J. L. BELL is a Massachusetts writer who specializes in (among other things) the start of the American Revolution in and around Boston. He is particularly interested in the experiences of children in 1765-75. He has published scholarly papers and popular articles for both children and adults. He was consultant for an episode of History Detectives, and contributed to a display at Minute Man National Historic Park.

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Tuesday, October 14, 2008

Rhode Island’s Last Gaspée

In his History of the Province of Massachusetts Bay, former Massachusetts governor Thomas Hutchinson wrote of the American response to Parliament’s “act for the better preserving his majesty's dockyards, magazines, ships, ammunition, and stores”:

Through inattention to dates, this act was supposed to have been occasioned by an assault upon the officers and men of his majesty’s armed schooner Gaspee [in 1772], and the burning of the schooner in the harbour of Rhode Island. This act did not arrive in America until some months after the fact, but it passed in parliament before the fact was committed; and the setting fire to the storehouses in the king’s yard at Portsmouth [in England] seems to have given rise to it.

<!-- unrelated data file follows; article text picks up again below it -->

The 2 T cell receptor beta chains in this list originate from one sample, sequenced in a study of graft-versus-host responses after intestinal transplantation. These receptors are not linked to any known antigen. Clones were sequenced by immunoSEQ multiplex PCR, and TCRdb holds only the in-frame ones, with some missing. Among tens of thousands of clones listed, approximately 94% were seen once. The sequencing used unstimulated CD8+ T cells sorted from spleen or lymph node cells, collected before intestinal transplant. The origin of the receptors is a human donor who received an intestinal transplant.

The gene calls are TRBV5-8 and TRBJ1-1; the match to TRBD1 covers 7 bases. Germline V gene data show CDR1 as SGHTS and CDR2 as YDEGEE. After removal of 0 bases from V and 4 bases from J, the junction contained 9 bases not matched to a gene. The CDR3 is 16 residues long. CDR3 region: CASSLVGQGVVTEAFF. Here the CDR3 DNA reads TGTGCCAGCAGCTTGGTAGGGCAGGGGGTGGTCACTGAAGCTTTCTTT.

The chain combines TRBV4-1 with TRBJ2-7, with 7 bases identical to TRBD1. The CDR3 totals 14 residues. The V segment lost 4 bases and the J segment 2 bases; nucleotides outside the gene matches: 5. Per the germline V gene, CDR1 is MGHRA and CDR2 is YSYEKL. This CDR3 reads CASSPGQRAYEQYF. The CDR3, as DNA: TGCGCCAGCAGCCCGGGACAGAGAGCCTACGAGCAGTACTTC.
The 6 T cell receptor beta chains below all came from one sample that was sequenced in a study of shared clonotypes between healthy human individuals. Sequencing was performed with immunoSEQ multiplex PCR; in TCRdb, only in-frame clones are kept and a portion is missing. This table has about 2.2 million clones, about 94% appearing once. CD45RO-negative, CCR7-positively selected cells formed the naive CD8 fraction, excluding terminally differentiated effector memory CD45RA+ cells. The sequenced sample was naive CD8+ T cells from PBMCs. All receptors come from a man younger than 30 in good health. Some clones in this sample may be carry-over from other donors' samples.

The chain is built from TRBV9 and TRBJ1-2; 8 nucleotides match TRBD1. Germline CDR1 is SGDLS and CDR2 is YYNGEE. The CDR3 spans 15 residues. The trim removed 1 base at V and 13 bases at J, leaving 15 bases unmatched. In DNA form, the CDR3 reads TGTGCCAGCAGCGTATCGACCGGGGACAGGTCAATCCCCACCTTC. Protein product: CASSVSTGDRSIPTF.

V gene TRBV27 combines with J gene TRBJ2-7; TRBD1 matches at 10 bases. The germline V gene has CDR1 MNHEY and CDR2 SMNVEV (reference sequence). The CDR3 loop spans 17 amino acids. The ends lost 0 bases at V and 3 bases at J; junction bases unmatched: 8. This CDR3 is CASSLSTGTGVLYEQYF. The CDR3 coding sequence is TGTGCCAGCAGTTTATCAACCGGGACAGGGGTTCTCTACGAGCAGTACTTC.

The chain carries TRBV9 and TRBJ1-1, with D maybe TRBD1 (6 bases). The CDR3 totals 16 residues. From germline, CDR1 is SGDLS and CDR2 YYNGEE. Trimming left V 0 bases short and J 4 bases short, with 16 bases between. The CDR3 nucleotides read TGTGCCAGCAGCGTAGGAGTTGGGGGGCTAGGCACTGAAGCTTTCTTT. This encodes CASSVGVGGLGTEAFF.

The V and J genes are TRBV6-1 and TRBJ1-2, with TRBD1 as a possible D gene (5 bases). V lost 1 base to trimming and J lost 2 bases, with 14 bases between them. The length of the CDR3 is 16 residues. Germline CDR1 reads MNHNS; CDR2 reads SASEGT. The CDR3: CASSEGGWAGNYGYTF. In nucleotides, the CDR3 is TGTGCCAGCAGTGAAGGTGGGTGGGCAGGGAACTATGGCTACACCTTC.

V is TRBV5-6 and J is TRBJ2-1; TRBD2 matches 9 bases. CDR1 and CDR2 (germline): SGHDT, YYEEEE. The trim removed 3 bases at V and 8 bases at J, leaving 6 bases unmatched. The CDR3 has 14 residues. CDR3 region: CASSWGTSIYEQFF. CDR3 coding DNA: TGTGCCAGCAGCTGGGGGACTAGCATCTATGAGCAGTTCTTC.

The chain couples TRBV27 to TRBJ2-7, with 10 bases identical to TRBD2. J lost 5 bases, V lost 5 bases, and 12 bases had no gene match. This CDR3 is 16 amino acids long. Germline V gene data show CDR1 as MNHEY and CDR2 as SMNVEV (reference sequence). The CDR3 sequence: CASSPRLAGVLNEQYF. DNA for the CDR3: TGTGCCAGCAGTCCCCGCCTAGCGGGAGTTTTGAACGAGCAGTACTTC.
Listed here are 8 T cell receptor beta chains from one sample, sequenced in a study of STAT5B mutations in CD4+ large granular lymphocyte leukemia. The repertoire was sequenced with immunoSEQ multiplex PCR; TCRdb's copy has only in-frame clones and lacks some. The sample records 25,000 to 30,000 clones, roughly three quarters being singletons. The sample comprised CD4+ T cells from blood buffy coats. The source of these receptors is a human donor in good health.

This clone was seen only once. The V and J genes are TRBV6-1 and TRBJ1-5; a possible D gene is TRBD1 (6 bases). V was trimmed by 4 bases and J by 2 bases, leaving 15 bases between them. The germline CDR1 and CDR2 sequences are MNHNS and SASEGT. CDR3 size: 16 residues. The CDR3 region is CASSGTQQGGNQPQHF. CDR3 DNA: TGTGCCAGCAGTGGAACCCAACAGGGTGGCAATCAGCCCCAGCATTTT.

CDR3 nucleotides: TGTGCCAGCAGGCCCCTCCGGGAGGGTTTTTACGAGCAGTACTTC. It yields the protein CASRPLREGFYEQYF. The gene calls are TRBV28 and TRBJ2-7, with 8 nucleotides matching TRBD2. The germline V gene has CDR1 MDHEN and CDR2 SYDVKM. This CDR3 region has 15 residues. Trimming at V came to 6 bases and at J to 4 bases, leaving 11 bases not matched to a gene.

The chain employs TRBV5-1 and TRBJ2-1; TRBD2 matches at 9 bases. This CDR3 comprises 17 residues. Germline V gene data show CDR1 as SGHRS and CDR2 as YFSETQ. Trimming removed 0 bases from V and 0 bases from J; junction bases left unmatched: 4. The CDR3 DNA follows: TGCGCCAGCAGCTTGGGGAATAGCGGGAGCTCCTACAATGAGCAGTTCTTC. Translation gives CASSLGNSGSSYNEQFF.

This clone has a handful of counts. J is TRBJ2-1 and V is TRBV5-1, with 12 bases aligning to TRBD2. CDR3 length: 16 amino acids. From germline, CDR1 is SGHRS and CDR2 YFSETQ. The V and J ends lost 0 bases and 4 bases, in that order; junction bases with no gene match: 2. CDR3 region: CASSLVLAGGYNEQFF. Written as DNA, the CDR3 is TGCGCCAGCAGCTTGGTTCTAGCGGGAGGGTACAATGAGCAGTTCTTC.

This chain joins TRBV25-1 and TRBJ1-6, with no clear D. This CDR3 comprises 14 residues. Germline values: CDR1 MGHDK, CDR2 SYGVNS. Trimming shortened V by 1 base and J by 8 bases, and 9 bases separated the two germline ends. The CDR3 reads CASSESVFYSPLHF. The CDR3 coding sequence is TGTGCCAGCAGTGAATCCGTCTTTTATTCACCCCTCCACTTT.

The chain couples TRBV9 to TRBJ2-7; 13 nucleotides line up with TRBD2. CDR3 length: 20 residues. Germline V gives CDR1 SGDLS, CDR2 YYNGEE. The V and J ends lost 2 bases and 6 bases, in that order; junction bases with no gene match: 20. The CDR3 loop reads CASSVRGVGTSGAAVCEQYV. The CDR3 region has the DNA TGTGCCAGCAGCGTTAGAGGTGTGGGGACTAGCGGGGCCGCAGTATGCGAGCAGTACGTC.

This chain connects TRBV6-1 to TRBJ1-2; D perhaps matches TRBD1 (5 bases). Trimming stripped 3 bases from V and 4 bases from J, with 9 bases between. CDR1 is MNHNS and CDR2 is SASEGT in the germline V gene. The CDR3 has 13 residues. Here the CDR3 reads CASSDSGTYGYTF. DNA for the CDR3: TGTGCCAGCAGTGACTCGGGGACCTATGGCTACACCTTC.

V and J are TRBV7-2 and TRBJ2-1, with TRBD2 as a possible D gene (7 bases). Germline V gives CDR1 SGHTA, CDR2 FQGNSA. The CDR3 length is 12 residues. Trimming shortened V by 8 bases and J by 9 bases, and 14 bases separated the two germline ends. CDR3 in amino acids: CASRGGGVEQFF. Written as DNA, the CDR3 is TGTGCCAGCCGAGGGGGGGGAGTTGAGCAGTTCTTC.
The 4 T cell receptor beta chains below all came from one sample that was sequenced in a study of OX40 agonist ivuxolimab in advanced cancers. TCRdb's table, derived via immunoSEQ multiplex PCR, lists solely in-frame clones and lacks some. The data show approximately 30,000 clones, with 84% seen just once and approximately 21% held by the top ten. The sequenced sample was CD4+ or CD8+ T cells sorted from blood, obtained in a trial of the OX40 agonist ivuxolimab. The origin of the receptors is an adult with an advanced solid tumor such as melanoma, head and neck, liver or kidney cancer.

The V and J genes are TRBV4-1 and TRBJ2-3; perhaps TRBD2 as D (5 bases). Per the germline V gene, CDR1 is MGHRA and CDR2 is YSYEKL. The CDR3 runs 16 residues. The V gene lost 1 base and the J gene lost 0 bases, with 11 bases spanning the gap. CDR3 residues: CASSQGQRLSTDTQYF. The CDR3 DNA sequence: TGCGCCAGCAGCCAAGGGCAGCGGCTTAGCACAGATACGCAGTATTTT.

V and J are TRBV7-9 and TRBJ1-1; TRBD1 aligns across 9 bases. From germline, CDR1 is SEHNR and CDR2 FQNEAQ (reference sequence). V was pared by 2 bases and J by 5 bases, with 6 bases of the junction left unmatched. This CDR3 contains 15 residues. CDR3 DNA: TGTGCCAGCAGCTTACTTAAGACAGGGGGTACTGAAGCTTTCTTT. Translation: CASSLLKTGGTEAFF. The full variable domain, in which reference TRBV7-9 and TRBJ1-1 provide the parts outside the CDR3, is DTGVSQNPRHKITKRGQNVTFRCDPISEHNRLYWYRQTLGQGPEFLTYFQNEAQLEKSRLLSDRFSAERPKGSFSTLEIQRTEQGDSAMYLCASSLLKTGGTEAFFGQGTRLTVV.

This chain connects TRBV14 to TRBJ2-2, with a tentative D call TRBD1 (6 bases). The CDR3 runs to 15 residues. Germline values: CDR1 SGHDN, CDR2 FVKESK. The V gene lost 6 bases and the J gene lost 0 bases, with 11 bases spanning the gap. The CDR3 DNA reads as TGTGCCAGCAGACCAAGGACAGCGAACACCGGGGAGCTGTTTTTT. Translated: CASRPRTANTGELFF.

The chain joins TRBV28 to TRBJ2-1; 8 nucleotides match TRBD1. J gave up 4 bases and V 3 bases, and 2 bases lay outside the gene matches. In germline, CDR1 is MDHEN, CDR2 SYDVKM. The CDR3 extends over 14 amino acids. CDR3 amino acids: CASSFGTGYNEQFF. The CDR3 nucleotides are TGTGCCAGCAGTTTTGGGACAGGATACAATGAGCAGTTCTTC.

This fact at Rhode Island, and the consequences of it, had a great tendency to strengthen the attempts making in Boston to raise a fresh spirit in the colonies. A vessel in the king’s commission and service had been attacked by a great number of armed men, the commander grievously, and, it was supposed, mortally wounded, and the vessel, and all that was combustible, burnt. Many of the persons concerned were known, and little, if any attempt was made, by authority in the colony, to bring any of the offenders to justice.

It was therefore thought fit, in England, that a special commission should issue from the crown, to authorize and direct an inquiry into the affair, and to grant the necessary powers for that purpose. The governor of the colony, though elected annually by the people, was named at the head of the commission. An authority to grant such commission is indisputably in the crown. . . . Such a commission, however, became an additional article of grievance.

The commissioners met, and sat some time to no purpose, and, after an adjournment of some months, met a second time, but with no better success. Such persons as had been groundlessly suspected, they found no difficulty in convening; but the persons really concerned in the fact, they either were never able to apprehend, or, if any such were apprehended, no witnesses would appear to give testimony against them.
Gaspee.org is a fine website of material about the burning of the Gaspée, drawn largely from the records of this commission. Click on the site’s spinning logo above and immerse yourself in the event.

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